Artistic Statement

Artistic Statement

When I wrote my first play back in 1999, I was 17 years old, living in Northern Idaho, writing for a small theater in Spokane, Washington. I was a year away from my high school diploma (which would turn out to be the end of my formal education), and I was pursuing a field that, at least where I lived, was virtually non-existent.

My journey since then - working corporate jobs when I should be in college, running a storefront theater in Southern California, establishing myself as a Philadelphia playwright, transition into video game development - has been in pursuit of one simple goal: to figure out my place in the world.

Consequently, my work tends to find those small passionate groups of people who share that similar existential journey, and nudges them front and center. From two lonely women scraping together a living in an Idaho forest to the WNBA all-star in the midst of a personal scandal, from the lone video game developer trying to make something meaningful to the middle school teacher chosen to colonize Mars. I am drawn to the people who have that one exceptional talent, and whose story pushes them to the limit in their quest for freedom, greatness, or redemption.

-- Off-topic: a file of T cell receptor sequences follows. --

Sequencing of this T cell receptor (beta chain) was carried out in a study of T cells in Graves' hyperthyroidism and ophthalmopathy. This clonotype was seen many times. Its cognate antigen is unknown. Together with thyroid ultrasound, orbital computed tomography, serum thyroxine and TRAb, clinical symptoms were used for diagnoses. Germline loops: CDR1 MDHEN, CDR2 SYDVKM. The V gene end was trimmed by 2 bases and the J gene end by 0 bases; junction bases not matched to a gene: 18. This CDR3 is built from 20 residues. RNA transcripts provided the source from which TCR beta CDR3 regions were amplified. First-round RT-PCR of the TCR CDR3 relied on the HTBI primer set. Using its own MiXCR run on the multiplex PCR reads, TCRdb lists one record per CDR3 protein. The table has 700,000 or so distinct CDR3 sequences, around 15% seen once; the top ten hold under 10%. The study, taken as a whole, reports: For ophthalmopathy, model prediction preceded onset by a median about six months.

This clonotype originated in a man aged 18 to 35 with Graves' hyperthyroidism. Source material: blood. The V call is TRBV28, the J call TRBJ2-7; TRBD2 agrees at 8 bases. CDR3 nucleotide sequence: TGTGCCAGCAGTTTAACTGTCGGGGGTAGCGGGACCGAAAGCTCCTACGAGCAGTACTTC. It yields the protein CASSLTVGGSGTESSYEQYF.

And while my plays tend to exist in different worlds, often varying in form and structure, they share one common goal: to highlight the triumphs and struggles of women living in the 21st century.

Which leads me to my role as not only an artist in the present, but for the present. As our society changes, so has theater in almost all aspects, from marketing to design, from aesthetic to sensibility. With my work, I seek to represent that growing shift in our societal norms with plays that feel as contemporary as the audience that it seeks, feature stories that are relevant to a new generation of theatergoers, and contain an awareness to technology that is fueled not by fear, but by hope.